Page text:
How the semantic web revolution is starting from a blog post

By Andrea Volpini, WordLift

Search engines are evolving. They went from simple keyword matching to natural language processing. Those search engines got better at interpreting long tail queries. Yet they are still error-prone. Let’s put this into context: Google itself claimed that it started to use machine learning to cope with the 15 percent of searches done by users, on a daily basis, that have never been seen before. These are roughly 500 million new searches every day where Google doesn’t have a clue.

Semantic web is making those computational search engines taking a giant leap forward in three ways.

Answer the Unanswerable

First, the semantic web is helping machines to answer what before was unanswerable. Indeed, computational search engines uses context and relationships to give us answers that just few years ago were unthinkable (have you ever wondered how to write “2017” using Babylonian numerals? Now you can). This transformation is happening on the foundation of a W3C standard known as linked data. Wolfram|Alpha, Google and the other computation engine are using this vast amount of structured data to model their own Knowledge Graphs. These large interconnected web-scale databases understand entities such as people, events, topics, places and, most importantly, the connections between them.

The semantic web is working as a sort of check and balance in a lot of queries. Statistically driven algorithms like Google’s PageRank can easily fail or be artificially manipulated by linking a particular word or phrase to a specific website. On many long tail queries where the search volume is low it is hard to provide a solid answer just by looking at back-links and click-through rates (CTR). The result, in some cases, are the so-called Google Bombs. In these specific context the knowledge graph comes to the rescue.

Knowledge graphs have been created using the semantic web technology stack. The are built upon context, sourced from multiple datasets and verified with deductive logic. Thus, a knowledge graph, it is not only more expressive but it is also much harder to manipulate.  A web that leverages on backlinks, user behaviours and semantics is a new kind of web. In this new web users can find better sourced information.

Everybody can build the web

Second, the semantic web also makes each individual contributing to its creation. Think about how Facebook is building a knowledge graph. The main purpose of it might be to offer a better navigation to its users and improved advertising options to brands. Yet Facebook is making users populate its knowledge graph with their sensitive information. And we don’t know how Facebook is really using it. Instead, semantic web tools like WordLift allow people to build data and keep control over it. Starting from a blog post. Yes this blog post.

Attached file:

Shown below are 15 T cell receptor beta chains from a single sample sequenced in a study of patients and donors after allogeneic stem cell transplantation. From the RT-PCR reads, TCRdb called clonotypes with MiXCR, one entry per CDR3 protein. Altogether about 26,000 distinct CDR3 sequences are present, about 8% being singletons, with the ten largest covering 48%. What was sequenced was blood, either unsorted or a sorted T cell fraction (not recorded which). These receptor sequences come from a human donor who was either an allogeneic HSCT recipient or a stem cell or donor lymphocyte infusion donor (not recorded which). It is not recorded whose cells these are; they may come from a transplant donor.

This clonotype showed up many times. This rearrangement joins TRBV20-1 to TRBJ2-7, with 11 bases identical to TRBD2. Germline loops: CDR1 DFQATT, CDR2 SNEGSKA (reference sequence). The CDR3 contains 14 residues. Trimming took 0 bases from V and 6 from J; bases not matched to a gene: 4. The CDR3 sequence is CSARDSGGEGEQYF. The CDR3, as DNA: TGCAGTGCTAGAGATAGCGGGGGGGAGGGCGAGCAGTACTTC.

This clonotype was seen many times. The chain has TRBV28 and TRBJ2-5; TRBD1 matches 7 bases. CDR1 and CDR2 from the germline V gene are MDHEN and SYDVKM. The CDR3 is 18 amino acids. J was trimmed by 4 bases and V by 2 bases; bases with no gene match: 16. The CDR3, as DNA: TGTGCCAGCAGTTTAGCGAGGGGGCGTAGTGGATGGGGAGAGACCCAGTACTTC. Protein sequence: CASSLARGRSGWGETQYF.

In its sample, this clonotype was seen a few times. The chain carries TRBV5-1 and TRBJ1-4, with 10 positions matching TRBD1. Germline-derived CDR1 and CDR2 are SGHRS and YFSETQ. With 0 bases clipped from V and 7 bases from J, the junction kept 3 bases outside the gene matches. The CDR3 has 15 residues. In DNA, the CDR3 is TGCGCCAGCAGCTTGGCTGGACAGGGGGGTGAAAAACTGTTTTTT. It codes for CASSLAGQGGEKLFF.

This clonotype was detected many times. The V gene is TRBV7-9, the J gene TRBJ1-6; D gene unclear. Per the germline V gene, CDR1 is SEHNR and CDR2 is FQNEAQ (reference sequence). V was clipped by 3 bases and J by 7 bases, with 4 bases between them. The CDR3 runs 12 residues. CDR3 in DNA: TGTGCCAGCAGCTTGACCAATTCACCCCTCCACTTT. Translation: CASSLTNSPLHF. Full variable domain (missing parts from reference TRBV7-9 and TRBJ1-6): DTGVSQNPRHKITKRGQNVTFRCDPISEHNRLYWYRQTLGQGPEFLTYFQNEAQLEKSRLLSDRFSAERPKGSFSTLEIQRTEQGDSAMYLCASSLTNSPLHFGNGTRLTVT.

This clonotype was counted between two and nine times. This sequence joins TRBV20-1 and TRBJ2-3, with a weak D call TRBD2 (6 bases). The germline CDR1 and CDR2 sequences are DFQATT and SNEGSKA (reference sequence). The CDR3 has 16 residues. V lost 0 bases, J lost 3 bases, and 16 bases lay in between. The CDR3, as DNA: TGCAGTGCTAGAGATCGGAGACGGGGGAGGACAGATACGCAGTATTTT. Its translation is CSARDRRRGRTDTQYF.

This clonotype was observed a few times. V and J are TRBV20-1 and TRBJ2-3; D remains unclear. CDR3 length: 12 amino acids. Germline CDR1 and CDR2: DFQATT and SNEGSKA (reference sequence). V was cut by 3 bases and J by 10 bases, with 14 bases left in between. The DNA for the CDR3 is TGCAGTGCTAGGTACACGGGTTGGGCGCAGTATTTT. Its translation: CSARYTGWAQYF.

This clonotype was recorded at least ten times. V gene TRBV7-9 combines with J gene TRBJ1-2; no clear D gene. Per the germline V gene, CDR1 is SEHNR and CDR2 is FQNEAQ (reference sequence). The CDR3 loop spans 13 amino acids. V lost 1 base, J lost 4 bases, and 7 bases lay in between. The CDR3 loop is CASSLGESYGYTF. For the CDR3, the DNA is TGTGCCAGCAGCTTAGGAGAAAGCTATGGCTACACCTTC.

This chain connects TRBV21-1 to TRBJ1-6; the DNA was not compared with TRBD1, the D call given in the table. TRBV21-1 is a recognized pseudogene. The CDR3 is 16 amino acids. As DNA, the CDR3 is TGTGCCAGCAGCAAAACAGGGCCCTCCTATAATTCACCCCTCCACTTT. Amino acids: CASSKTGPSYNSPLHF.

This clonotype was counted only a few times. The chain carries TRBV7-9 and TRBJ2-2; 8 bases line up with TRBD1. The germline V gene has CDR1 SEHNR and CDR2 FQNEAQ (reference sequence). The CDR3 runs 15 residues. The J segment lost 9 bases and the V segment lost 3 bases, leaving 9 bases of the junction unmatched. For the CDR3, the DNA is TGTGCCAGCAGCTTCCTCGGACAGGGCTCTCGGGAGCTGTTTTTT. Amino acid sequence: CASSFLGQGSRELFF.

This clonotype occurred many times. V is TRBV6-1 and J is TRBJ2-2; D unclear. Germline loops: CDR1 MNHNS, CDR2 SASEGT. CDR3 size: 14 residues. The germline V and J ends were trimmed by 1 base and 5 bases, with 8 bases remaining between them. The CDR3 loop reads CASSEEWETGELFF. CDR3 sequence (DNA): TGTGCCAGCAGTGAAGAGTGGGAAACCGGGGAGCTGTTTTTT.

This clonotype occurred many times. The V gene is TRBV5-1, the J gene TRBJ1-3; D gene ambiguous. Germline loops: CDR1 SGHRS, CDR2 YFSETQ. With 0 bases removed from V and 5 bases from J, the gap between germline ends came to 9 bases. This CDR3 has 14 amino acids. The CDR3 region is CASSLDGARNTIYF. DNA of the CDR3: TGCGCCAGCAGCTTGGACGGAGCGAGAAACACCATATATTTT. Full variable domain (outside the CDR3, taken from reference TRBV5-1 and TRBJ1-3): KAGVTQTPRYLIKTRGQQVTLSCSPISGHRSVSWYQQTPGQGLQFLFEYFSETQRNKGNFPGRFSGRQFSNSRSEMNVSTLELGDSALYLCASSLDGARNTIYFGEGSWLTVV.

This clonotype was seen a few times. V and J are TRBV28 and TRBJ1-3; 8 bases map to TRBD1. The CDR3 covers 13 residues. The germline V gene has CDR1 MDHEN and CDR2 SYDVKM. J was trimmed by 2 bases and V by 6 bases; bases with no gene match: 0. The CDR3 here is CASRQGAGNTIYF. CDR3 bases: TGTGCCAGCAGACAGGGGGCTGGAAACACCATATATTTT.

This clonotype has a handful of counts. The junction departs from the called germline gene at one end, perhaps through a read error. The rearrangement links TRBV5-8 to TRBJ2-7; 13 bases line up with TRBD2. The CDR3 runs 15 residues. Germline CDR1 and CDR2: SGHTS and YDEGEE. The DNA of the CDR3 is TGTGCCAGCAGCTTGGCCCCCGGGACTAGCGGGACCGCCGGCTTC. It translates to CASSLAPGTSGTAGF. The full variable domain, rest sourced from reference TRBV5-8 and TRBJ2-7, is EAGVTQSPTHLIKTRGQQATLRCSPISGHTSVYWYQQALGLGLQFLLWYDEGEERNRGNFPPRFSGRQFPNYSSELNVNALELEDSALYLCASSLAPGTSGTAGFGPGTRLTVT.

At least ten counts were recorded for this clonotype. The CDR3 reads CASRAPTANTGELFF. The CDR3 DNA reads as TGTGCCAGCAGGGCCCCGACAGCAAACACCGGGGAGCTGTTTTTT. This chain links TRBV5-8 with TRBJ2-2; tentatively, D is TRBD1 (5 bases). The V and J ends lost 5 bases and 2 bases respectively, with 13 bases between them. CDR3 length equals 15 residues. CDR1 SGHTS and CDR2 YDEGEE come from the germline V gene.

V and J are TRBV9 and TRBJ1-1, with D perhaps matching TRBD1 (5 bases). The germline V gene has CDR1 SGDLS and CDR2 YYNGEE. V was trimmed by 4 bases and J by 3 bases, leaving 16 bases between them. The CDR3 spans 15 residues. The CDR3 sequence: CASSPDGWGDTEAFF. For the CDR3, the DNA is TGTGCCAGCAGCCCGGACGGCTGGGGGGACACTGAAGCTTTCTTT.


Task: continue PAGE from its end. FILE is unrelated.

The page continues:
In short, in the past decades the web got shaped through a top-down approach. Few minds created a bunch of algorithms that shaped the Internet. Those few minds influenced the lives of billions of individuals. Yet tools like WordLift are designed to democratise metadata and knowledge graphs. Finally the web gets back in the hands of everyone. Top-down algorithms and bottom-up knowledge graphs (created by people) can finally build the trustworthy web that was envisioned by Ted Nelson. (See more about Nelson on Wired article on Ted Nelson and Xanadu)

From search engines to semantic reasoners

Third, we nowadays give for granted the way the web evolved. Thus, it comes very hard for us to imagine a world where machines “reason” based on the input we provide them. Yet the semantic web is built upon the premise that machines can deduct answers based on the fact that we create. It’s called deductive reasoning (ie. having a statement like “John is married to Sue” as input we can infer that “Sue is married with John” without providing this specific statement). In simple terms we’re moving from search engines that crawl a web of pages to reasoning engines that infer knowledge from a web of structured data.

Although none of us knows how the future will unfold we do see a trend shaping the web. Semantic reasoners and computational engines like Google Knowledge Graph, Wolfram|Alpha or the Microsoft Sartori are about to create a new kind of knowledge using both deductive and inductive approaches. Most interestingly we foresee that there will be no a single major platform as we have seen with Google in the web of pages.

A glance into the future

Semantic web is inherently open and democratic. Anyone can contribute by linking his/her data with others’ data. Everyone, just like in the web of pages, can help building super-human knowledge graphs.

This revolution is starting from a single blog post. Articles like this one use AI to translate the text into structured data and to link this data with large knowledge graphs. Those knowledge graphs give birth to a new ecosystem based on machine reasoning at service of the human collective consciousness.

Andrea Volpini is the CEO of WordLift, co-founder of InSideOut10 and director of Insideout Today (an Egyptian award winning digital agency). He has 20 years of experience in online strategies and web publishing. In 2013 Andrea Volpini kick-started RedLink GmbH, a commercial spin-off focusing on semantic content enrichment, artificial intelligence and search.

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